I moved in with my host family last week on Tuesday. We had a session devoted entirely to home stays where we learned the cultural practices and norms for living with a Burkinabe family. This session was probably the most useful one that we have had thus far. We learned about the family structures here and the best ways to interpret behaviors. My family is atypical because there is no patriarch. My Mama is the head of the household because her husband died awhile back. I would guess that she is in her 40s or 50s, but it is difficult to tell because its extremely difficult to tell people’s ages here. Mama has 2 daughters Rashida-tou, who is 18, and Alima who is 11. She has one son, Maumauni and I don’t know how old he is, but he is probably in his 20s or so and works at the marche (market) selling pagne (fabric). Maumauni is married to Rassi-Ratou and they have 2 children who also live with us. Maguid is a 3 year old boy and Omeima (baby girl) who is 4 months old. The children are super cute, although they were a little leery of me when I first arrived.
On Tuesday after the home stay session, we packed up all our stuff and went into a large hall where all the family heads or representatives were seated and there was a brief ceremony. The families were called up to the front of the room and then they called us up to meet our families. Mama, Maguid, and Rassi-Ratou and Omeima were there to greet me. The PCVFs (Peace Corps Volunteer Facilitators) made fun of me later on because I had such a large entourage to take me to my new home. After the ceremony, I followed them on my bike while they rode their motos. There are no “baby bjorns” here (which incidentally were invented by a Peace Corps Volunteer) so babies are literally tossed on the backs of their mothers and tied in with a large piece of fabric. When my sister-in-law Rassi-Ratou faces me with the baby on her back, there are two tiny feet that stick out from her hips which make her look like she has two extra arms which move independently of her. I find this pretty hilarious, but because we have such strict laws in the U.S. with car seats and seatbelts, I am extremely nervous when I see women traveling on motos with their children strapped in with little more than a bed sheet, but c’est la vie.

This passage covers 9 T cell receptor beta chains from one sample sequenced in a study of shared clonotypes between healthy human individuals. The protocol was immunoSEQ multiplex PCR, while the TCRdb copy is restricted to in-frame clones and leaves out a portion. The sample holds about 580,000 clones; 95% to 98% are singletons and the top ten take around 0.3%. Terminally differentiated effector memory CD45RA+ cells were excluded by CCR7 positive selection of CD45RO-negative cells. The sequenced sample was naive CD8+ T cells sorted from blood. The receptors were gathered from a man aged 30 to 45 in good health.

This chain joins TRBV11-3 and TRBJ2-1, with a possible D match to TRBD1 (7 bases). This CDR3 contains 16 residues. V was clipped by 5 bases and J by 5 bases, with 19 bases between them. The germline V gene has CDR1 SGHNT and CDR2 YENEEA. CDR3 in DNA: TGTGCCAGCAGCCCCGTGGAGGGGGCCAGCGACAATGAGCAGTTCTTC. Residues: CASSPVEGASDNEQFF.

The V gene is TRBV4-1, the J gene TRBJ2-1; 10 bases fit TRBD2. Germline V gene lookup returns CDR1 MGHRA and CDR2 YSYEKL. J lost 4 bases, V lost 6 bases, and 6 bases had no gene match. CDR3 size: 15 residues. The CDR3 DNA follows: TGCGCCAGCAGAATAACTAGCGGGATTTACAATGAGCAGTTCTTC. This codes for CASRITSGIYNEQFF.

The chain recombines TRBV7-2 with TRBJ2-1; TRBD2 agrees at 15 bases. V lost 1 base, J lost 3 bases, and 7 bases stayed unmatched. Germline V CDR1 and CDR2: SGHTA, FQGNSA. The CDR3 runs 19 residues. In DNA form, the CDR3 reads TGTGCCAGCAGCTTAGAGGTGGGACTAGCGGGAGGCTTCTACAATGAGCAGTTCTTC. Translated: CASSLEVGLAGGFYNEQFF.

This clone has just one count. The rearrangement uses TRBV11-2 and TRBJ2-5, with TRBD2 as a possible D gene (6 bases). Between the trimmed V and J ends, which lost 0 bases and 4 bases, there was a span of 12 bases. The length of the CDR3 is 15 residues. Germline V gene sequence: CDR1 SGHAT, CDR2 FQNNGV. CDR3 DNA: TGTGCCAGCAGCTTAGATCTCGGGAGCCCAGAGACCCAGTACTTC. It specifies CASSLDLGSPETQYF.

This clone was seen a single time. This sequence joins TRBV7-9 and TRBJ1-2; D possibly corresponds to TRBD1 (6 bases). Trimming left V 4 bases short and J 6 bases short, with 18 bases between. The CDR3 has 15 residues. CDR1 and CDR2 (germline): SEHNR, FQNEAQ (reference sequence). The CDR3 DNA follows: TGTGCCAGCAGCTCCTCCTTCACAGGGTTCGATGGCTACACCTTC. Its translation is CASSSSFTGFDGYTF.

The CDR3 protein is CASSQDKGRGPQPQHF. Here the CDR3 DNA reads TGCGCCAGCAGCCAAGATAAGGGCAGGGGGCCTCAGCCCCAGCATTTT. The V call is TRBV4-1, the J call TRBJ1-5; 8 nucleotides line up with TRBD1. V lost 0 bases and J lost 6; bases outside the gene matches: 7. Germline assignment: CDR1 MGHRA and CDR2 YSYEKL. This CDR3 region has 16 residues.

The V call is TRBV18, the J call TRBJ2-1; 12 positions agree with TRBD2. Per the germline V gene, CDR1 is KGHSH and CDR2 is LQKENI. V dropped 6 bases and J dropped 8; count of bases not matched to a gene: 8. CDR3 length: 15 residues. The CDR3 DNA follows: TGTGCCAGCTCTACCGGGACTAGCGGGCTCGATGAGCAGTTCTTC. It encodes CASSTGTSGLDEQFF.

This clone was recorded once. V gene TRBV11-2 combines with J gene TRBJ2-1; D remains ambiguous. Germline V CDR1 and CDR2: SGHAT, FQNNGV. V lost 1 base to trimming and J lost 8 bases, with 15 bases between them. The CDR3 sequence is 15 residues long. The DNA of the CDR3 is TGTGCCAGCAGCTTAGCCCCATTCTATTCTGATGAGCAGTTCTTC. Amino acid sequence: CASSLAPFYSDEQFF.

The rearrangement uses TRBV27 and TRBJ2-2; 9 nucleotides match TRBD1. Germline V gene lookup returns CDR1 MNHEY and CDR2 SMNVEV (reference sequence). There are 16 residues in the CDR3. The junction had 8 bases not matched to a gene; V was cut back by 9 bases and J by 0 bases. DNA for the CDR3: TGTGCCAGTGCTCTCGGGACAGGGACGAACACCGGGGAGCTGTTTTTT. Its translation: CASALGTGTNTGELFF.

My home is very nice by Burkinabe standards. There are two residences in our compound, one for Mama, Rashida-tou, Alima and me and one for Rassi-Ratou, Maumauni, Maguid and Omeima. In my house, There are two bedrooms, one for Mama and one for me, a main room which hase some couches and a tv, and a small closet with a tile floor and drain where I take my bucket baths twice a day. We spend most of our time in the courtyard because it is significantly cooler out there. I keep wanting to sleep outside in my bughut because my room is so hot, but I have not ventured out there yet.
Some of the volunteers were nervous about living with their host families, and it would be a lie if I said that I didn’t have concerns, but it has really been a smooth transition. My family is extremely welcoming and patient with me and we have a lot of fun together. I am their 3rd Peace Corps Trainee to stay with them so the first night I spent time looking at 5 pictures of the family with the former volunteer who stayed with them. I think they liked him a lot because in one of the pictures, they are all wearing matching outfits, I can only hope that will be me in time. I have some pictures of my family below.